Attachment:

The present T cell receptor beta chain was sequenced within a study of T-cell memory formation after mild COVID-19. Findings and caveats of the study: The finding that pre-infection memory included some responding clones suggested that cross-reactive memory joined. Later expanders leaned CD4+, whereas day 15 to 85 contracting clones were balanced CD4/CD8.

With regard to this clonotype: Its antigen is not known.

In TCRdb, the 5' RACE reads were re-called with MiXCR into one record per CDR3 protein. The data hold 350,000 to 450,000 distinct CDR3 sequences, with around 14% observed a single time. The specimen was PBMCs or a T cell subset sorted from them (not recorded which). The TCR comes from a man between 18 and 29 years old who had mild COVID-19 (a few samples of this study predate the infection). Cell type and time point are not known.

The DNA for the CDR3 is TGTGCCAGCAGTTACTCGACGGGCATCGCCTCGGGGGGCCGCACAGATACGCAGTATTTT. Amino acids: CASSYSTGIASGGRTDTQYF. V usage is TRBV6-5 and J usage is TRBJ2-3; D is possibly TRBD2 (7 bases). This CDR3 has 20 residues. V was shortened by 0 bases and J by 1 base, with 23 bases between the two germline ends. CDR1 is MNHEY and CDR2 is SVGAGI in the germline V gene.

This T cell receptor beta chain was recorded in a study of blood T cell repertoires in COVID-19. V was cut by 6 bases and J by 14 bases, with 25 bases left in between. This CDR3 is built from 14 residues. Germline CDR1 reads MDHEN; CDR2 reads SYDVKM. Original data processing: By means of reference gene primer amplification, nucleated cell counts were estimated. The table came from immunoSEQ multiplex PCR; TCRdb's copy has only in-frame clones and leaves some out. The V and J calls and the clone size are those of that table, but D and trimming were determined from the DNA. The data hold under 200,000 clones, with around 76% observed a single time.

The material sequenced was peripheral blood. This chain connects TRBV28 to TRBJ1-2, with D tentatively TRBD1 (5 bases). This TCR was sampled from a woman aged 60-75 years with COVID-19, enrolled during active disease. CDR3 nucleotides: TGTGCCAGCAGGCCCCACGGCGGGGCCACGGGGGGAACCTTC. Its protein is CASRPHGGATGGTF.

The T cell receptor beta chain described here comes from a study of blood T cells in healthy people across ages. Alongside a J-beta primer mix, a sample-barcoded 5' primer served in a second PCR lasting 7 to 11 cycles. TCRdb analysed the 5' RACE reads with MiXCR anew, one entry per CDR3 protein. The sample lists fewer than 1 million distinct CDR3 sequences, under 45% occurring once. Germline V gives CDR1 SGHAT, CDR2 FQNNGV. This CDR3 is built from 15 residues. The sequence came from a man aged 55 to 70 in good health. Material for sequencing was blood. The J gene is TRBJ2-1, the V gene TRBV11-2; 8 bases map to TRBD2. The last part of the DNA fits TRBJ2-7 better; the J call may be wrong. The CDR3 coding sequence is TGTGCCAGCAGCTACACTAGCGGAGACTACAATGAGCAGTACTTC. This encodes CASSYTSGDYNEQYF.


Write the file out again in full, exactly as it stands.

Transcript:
The present T cell receptor beta chain was sequenced within a study of T-cell memory formation after mild COVID-19. Findings and caveats of the study: The finding that pre-infection memory included some responding clones suggested that cross-reactive memory joined. Later expanders leaned CD4+, whereas day 15 to 85 contracting clones were balanced CD4/CD8.

With regard to this clonotype: Its antigen is not known.

In TCRdb, the 5' RACE reads were re-called with MiXCR into one record per CDR3 protein. The data hold 350,000 to 450,000 distinct CDR3 sequences, with around 14% observed a single time. The specimen was PBMCs or a T cell subset sorted from them (not recorded which). The TCR comes from a man between 18 and 29 years old who had mild COVID-19 (a few samples of this study predate the infection). Cell type and time point are not known.

The DNA for the CDR3 is TGTGCCAGCAGTTACTCGACGGGCATCGCCTCGGGGGGCCGCACAGATACGCAGTATTTT. Amino acids: CASSYSTGIASGGRTDTQYF. V usage is TRBV6-5 and J usage is TRBJ2-3; D is possibly TRBD2 (7 bases). This CDR3 has 20 residues. V was shortened by 0 bases and J by 1 base, with 23 bases between the two germline ends. CDR1 is MNHEY and CDR2 is SVGAGI in the germline V gene.

This T cell receptor beta chain was recorded in a study of blood T cell repertoires in COVID-19. V was cut by 6 bases and J by 14 bases, with 25 bases left in between. This CDR3 is built from 14 residues. Germline CDR1 reads MDHEN; CDR2 reads SYDVKM. Original data processing: By means of reference gene primer amplification, nucleated cell counts were estimated. The table came from immunoSEQ multiplex PCR; TCRdb's copy has only in-frame clones and leaves some out. The V and J calls and the clone size are those of that table, but D and trimming were determined from the DNA. The data hold under 200,000 clones, with around 76% observed a single time.

The material sequenced was peripheral blood. This chain connects TRBV28 to TRBJ1-2, with D tentatively TRBD1 (5 bases). This TCR was sampled from a woman aged 60-75 years with COVID-19, enrolled during active disease. CDR3 nucleotides: TGTGCCAGCAGGCCCCACGGCGGGGCCACGGGGGGAACCTTC. Its protein is CASRPHGGATGGTF.

The T cell receptor beta chain described here comes from a study of blood T cells in healthy people across ages. Alongside a J-beta primer mix, a sample-barcoded 5' primer served in a second PCR lasting 7 to 11 cycles. TCRdb analysed the 5' RACE reads with MiXCR anew, one entry per CDR3 protein. The sample lists fewer than 1 million distinct CDR3 sequences, under 45% occurring once. Germline V gives CDR1 SGHAT, CDR2 FQNNGV. This CDR3 is built from 15 residues. The sequence came from a man aged 55 to 70 in good health. Material for sequencing was blood. The J gene is TRBJ2-1, the V gene TRBV11-2; 8 bases map to TRBD2. The last part of the DNA fits TRBJ2-7 better; the J call may be wrong. The CDR3 coding sequence is TGTGCCAGCAGCTACACTAGCGGAGACTACAATGAGCAGTACTTC. This encodes CASSYTSGDYNEQYF.